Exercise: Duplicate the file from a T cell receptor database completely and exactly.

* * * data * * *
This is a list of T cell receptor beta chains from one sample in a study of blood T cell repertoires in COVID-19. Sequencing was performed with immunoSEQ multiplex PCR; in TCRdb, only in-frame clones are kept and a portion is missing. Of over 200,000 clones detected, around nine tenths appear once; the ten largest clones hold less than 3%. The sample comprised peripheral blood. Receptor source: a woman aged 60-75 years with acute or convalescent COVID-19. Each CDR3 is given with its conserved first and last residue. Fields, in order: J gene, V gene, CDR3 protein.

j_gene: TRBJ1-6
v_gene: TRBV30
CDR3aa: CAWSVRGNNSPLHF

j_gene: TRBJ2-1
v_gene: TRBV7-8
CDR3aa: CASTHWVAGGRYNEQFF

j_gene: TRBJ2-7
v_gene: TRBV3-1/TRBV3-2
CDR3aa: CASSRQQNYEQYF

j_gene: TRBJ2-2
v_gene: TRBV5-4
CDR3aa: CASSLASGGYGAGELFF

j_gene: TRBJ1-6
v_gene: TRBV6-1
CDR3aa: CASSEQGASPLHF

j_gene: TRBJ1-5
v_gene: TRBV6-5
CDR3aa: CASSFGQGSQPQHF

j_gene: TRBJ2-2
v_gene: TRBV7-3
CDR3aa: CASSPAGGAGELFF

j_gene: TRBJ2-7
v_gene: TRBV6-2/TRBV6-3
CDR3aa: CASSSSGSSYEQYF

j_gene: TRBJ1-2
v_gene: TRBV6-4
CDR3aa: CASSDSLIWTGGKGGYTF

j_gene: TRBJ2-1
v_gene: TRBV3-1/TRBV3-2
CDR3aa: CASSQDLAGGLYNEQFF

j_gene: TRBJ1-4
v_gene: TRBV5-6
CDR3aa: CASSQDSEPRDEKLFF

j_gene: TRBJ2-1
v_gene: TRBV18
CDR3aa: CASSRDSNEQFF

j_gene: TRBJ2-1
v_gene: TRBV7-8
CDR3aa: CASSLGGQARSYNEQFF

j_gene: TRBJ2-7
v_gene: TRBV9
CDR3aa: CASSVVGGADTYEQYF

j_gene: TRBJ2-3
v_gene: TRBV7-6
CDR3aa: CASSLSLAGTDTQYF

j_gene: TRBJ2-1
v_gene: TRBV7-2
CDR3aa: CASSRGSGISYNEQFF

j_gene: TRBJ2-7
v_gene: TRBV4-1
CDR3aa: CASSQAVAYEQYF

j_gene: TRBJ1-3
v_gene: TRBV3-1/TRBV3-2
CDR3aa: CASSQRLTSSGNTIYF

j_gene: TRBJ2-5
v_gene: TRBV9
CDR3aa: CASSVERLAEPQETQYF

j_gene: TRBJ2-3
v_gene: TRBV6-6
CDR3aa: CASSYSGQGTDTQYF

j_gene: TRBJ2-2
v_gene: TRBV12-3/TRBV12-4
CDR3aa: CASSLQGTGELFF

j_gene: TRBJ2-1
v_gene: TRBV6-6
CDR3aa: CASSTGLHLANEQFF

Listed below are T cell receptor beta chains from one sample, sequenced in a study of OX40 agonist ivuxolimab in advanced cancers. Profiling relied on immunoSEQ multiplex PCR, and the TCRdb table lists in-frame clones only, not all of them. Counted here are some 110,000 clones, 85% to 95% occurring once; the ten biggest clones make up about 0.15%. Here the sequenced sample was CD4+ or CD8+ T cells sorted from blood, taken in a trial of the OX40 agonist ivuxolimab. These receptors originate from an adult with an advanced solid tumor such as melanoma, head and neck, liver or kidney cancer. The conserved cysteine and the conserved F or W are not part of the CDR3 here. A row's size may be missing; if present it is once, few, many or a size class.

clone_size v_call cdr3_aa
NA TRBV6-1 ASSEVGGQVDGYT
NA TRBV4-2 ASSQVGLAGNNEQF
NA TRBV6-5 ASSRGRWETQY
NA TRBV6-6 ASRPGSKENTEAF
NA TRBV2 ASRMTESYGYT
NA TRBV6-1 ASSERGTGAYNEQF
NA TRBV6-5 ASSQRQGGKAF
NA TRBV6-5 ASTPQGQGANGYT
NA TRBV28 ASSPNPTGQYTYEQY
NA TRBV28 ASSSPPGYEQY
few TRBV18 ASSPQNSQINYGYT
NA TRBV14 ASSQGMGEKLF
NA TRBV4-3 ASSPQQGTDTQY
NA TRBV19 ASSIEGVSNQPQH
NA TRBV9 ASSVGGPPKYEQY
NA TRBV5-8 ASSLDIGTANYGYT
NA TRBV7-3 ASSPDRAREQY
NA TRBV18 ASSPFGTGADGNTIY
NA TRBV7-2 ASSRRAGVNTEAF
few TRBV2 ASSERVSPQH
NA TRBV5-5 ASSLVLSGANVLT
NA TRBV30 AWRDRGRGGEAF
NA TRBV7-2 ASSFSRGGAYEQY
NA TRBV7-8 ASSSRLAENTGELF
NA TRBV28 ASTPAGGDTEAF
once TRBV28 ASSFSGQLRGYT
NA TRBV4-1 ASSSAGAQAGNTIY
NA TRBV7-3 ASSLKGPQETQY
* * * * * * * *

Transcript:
This is a list of T cell receptor beta chains from one sample in a study of blood T cell repertoires in COVID-19. Sequencing was performed with immunoSEQ multiplex PCR; in TCRdb, only in-frame clones are kept and a portion is missing. Of over 200,000 clones detected, around nine tenths appear once; the ten largest clones hold less than 3%. The sample comprised peripheral blood. Receptor source: a woman aged 60-75 years with acute or convalescent COVID-19. Each CDR3 is given with its conserved first and last residue. Fields, in order: J gene, V gene, CDR3 protein.

j_gene: TRBJ1-6
v_gene: TRBV30
CDR3aa: CAWSVRGNNSPLHF

j_gene: TRBJ2-1
v_gene: TRBV7-8
CDR3aa: CASTHWVAGGRYNEQFF

j_gene: TRBJ2-7
v_gene: TRBV3-1/TRBV3-2
CDR3aa: CASSRQQNYEQYF

j_gene: TRBJ2-2
v_gene: TRBV5-4
CDR3aa: CASSLASGGYGAGELFF

j_gene: TRBJ1-6
v_gene: TRBV6-1
CDR3aa: CASSEQGASPLHF

j_gene: TRBJ1-5
v_gene: TRBV6-5
CDR3aa: CASSFGQGSQPQHF

j_gene: TRBJ2-2
v_gene: TRBV7-3
CDR3aa: CASSPAGGAGELFF

j_gene: TRBJ2-7
v_gene: TRBV6-2/TRBV6-3
CDR3aa: CASSSSGSSYEQYF

j_gene: TRBJ1-2
v_gene: TRBV6-4
CDR3aa: CASSDSLIWTGGKGGYTF

j_gene: TRBJ2-1
v_gene: TRBV3-1/TRBV3-2
CDR3aa: CASSQDLAGGLYNEQFF

j_gene: TRBJ1-4
v_gene: TRBV5-6
CDR3aa: CASSQDSEPRDEKLFF

j_gene: TRBJ2-1
v_gene: TRBV18
CDR3aa: CASSRDSNEQFF

j_gene: TRBJ2-1
v_gene: TRBV7-8
CDR3aa: CASSLGGQARSYNEQFF

j_gene: TRBJ2-7
v_gene: TRBV9
CDR3aa: CASSVVGGADTYEQYF

j_gene: TRBJ2-3
v_gene: TRBV7-6
CDR3aa: CASSLSLAGTDTQYF

j_gene: TRBJ2-1
v_gene: TRBV7-2
CDR3aa: CASSRGSGISYNEQFF

j_gene: TRBJ2-7
v_gene: TRBV4-1
CDR3aa: CASSQAVAYEQYF

j_gene: TRBJ1-3
v_gene: TRBV3-1/TRBV3-2
CDR3aa: CASSQRLTSSGNTIYF

j_gene: TRBJ2-5
v_gene: TRBV9
CDR3aa: CASSVERLAEPQETQYF

j_gene: TRBJ2-3
v_gene: TRBV6-6
CDR3aa: CASSYSGQGTDTQYF

j_gene: TRBJ2-2
v_gene: TRBV12-3/TRBV12-4
CDR3aa: CASSLQGTGELFF

j_gene: TRBJ2-1
v_gene: TRBV6-6
CDR3aa: CASSTGLHLANEQFF

Listed below are T cell receptor beta chains from one sample, sequenced in a study of OX40 agonist ivuxolimab in advanced cancers. Profiling relied on immunoSEQ multiplex PCR, and the TCRdb table lists in-frame clones only, not all of them. Counted here are some 110,000 clones, 85% to 95% occurring once; the ten biggest clones make up about 0.15%. Here the sequenced sample was CD4+ or CD8+ T cells sorted from blood, taken in a trial of the OX40 agonist ivuxolimab. These receptors originate from an adult with an advanced solid tumor such as melanoma, head and neck, liver or kidney cancer. The conserved cysteine and the conserved F or W are not part of the CDR3 here. A row's size may be missing; if present it is once, few, many or a size class.

clone_size v_call cdr3_aa
NA TRBV6-1 ASSEVGGQVDGYT
NA TRBV4-2 ASSQVGLAGNNEQF
NA TRBV6-5 ASSRGRWETQY
NA TRBV6-6 ASRPGSKENTEAF
NA TRBV2 ASRMTESYGYT
NA TRBV6-1 ASSERGTGAYNEQF
NA TRBV6-5 ASSQRQGGKAF
NA TRBV6-5 ASTPQGQGANGYT
NA TRBV28 ASSPNPTGQYTYEQY
NA TRBV28 ASSSPPGYEQY
few TRBV18 ASSPQNSQINYGYT
NA TRBV14 ASSQGMGEKLF
NA TRBV4-3 ASSPQQGTDTQY
NA TRBV19 ASSIEGVSNQPQH
NA TRBV9 ASSVGGPPKYEQY
NA TRBV5-8 ASSLDIGTANYGYT
NA TRBV7-3 ASSPDRAREQY
NA TRBV18 ASSPFGTGADGNTIY
NA TRBV7-2 ASSRRAGVNTEAF
few TRBV2 ASSERVSPQH
NA TRBV5-5 ASSLVLSGANVLT
NA TRBV30 AWRDRGRGGEAF
NA TRBV7-2 ASSFSRGGAYEQY
NA TRBV7-8 ASSSRLAENTGELF
NA TRBV28 ASTPAGGDTEAF
once TRBV28 ASSFSGQLRGYT
NA TRBV4-1 ASSSAGAQAGNTIY
NA TRBV7-3 ASSLKGPQETQY